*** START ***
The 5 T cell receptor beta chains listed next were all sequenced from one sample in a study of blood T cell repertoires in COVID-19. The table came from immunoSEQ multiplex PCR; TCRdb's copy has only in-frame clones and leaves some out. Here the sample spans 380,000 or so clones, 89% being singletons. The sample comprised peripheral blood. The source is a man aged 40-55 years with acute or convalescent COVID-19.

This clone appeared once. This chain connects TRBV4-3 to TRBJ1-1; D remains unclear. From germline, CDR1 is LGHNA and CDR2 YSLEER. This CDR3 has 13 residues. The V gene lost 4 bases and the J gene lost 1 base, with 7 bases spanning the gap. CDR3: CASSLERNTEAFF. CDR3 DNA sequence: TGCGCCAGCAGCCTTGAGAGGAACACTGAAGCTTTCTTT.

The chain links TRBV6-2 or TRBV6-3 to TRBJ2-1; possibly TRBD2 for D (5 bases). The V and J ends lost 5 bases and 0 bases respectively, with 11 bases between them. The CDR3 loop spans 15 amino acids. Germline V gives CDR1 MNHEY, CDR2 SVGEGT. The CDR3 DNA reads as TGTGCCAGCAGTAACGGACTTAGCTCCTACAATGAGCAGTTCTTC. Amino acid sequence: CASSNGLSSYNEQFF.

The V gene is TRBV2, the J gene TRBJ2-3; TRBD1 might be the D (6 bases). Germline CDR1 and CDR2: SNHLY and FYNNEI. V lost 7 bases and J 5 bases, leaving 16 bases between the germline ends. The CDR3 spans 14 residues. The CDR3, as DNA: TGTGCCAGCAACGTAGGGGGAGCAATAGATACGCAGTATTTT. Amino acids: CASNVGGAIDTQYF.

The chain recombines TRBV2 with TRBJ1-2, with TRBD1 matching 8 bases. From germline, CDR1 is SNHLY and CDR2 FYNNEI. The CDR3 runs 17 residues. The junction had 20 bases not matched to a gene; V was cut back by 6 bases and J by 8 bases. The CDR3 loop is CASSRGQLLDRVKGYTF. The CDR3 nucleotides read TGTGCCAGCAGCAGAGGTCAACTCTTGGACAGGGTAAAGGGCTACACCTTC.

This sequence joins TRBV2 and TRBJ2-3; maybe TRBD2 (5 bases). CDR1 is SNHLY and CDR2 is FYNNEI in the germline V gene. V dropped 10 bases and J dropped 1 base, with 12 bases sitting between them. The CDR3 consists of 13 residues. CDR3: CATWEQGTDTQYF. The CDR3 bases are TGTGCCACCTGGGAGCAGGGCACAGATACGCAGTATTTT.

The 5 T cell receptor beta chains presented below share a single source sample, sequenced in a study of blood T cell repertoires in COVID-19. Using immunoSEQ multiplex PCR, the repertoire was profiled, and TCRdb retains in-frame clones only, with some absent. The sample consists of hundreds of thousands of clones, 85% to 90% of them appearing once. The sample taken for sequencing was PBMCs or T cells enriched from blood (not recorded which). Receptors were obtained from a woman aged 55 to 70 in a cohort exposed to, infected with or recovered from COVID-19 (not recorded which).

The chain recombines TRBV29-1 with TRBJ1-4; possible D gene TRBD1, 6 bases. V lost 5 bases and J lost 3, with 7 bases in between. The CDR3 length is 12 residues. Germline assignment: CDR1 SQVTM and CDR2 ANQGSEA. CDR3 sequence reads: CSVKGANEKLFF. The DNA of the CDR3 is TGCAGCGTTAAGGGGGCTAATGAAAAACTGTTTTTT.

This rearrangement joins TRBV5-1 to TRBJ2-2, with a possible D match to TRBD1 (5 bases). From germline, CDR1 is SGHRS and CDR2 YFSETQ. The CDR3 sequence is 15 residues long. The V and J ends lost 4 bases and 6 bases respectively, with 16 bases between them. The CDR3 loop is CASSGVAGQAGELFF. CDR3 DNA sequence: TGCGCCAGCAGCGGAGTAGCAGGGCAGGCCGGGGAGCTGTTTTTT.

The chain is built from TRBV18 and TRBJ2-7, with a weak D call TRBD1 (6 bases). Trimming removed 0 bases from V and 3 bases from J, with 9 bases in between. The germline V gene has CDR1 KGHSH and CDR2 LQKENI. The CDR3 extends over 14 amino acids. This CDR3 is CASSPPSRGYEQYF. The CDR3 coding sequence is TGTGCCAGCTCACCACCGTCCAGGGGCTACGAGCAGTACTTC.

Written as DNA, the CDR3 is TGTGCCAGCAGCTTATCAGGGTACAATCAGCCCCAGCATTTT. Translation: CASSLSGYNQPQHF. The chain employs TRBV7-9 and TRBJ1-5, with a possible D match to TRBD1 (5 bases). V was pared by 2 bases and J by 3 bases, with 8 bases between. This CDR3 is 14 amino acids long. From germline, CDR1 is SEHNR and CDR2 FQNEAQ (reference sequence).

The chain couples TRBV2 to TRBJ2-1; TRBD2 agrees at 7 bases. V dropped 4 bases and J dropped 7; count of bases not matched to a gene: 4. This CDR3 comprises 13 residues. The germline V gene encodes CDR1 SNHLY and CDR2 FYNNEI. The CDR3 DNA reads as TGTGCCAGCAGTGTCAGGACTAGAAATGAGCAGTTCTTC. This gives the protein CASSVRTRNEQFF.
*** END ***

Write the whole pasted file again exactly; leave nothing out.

The 5 T cell receptor beta chains listed next were all sequenced from one sample in a study of blood T cell repertoires in COVID-19. The table came from immunoSEQ multiplex PCR; TCRdb's copy has only in-frame clones and leaves some out. Here the sample spans 380,000 or so clones, 89% being singletons. The sample comprised peripheral blood. The source is a man aged 40-55 years with acute or convalescent COVID-19.

This clone appeared once. This chain connects TRBV4-3 to TRBJ1-1; D remains unclear. From germline, CDR1 is LGHNA and CDR2 YSLEER. This CDR3 has 13 residues. The V gene lost 4 bases and the J gene lost 1 base, with 7 bases spanning the gap. CDR3: CASSLERNTEAFF. CDR3 DNA sequence: TGCGCCAGCAGCCTTGAGAGGAACACTGAAGCTTTCTTT.

The chain links TRBV6-2 or TRBV6-3 to TRBJ2-1; possibly TRBD2 for D (5 bases). The V and J ends lost 5 bases and 0 bases respectively, with 11 bases between them. The CDR3 loop spans 15 amino acids. Germline V gives CDR1 MNHEY, CDR2 SVGEGT. The CDR3 DNA reads as TGTGCCAGCAGTAACGGACTTAGCTCCTACAATGAGCAGTTCTTC. Amino acid sequence: CASSNGLSSYNEQFF.

The V gene is TRBV2, the J gene TRBJ2-3; TRBD1 might be the D (6 bases). Germline CDR1 and CDR2: SNHLY and FYNNEI. V lost 7 bases and J 5 bases, leaving 16 bases between the germline ends. The CDR3 spans 14 residues. The CDR3, as DNA: TGTGCCAGCAACGTAGGGGGAGCAATAGATACGCAGTATTTT. Amino acids: CASNVGGAIDTQYF.

The chain recombines TRBV2 with TRBJ1-2, with TRBD1 matching 8 bases. From germline, CDR1 is SNHLY and CDR2 FYNNEI. The CDR3 runs 17 residues. The junction had 20 bases not matched to a gene; V was cut back by 6 bases and J by 8 bases. The CDR3 loop is CASSRGQLLDRVKGYTF. The CDR3 nucleotides read TGTGCCAGCAGCAGAGGTCAACTCTTGGACAGGGTAAAGGGCTACACCTTC.

This sequence joins TRBV2 and TRBJ2-3; maybe TRBD2 (5 bases). CDR1 is SNHLY and CDR2 is FYNNEI in the germline V gene. V dropped 10 bases and J dropped 1 base, with 12 bases sitting between them. The CDR3 consists of 13 residues. CDR3: CATWEQGTDTQYF. The CDR3 bases are TGTGCCACCTGGGAGCAGGGCACAGATACGCAGTATTTT.

The 5 T cell receptor beta chains presented below share a single source sample, sequenced in a study of blood T cell repertoires in COVID-19. Using immunoSEQ multiplex PCR, the repertoire was profiled, and TCRdb retains in-frame clones only, with some absent. The sample consists of hundreds of thousands of clones, 85% to 90% of them appearing once. The sample taken for sequencing was PBMCs or T cells enriched from blood (not recorded which). Receptors were obtained from a woman aged 55 to 70 in a cohort exposed to, infected with or recovered from COVID-19 (not recorded which).

The chain recombines TRBV29-1 with TRBJ1-4; possible D gene TRBD1, 6 bases. V lost 5 bases and J lost 3, with 7 bases in between. The CDR3 length is 12 residues. Germline assignment: CDR1 SQVTM and CDR2 ANQGSEA. CDR3 sequence reads: CSVKGANEKLFF. The DNA of the CDR3 is TGCAGCGTTAAGGGGGCTAATGAAAAACTGTTTTTT.

This rearrangement joins TRBV5-1 to TRBJ2-2, with a possible D match to TRBD1 (5 bases). From germline, CDR1 is SGHRS and CDR2 YFSETQ. The CDR3 sequence is 15 residues long. The V and J ends lost 4 bases and 6 bases respectively, with 16 bases between them. The CDR3 loop is CASSGVAGQAGELFF. CDR3 DNA sequence: TGCGCCAGCAGCGGAGTAGCAGGGCAGGCCGGGGAGCTGTTTTTT.

The chain is built from TRBV18 and TRBJ2-7, with a weak D call TRBD1 (6 bases). Trimming removed 0 bases from V and 3 bases from J, with 9 bases in between. The germline V gene has CDR1 KGHSH and CDR2 LQKENI. The CDR3 extends over 14 amino acids. This CDR3 is CASSPPSRGYEQYF. The CDR3 coding sequence is TGTGCCAGCTCACCACCGTCCAGGGGCTACGAGCAGTACTTC.

Written as DNA, the CDR3 is TGTGCCAGCAGCTTATCAGGGTACAATCAGCCCCAGCATTTT. Translation: CASSLSGYNQPQHF. The chain employs TRBV7-9 and TRBJ1-5, with a possible D match to TRBD1 (5 bases). V was pared by 2 bases and J by 3 bases, with 8 bases between. This CDR3 is 14 amino acids long. From germline, CDR1 is SEHNR and CDR2 FQNEAQ (reference sequence).

The chain couples TRBV2 to TRBJ2-1; TRBD2 agrees at 7 bases. V dropped 4 bases and J dropped 7; count of bases not matched to a gene: 4. This CDR3 comprises 13 residues. The germline V gene encodes CDR1 SNHLY and CDR2 FYNNEI. The CDR3 DNA reads as TGTGCCAGCAGTGTCAGGACTAGAAATGAGCAGTTCTTC. This gives the protein CASSVRTRNEQFF.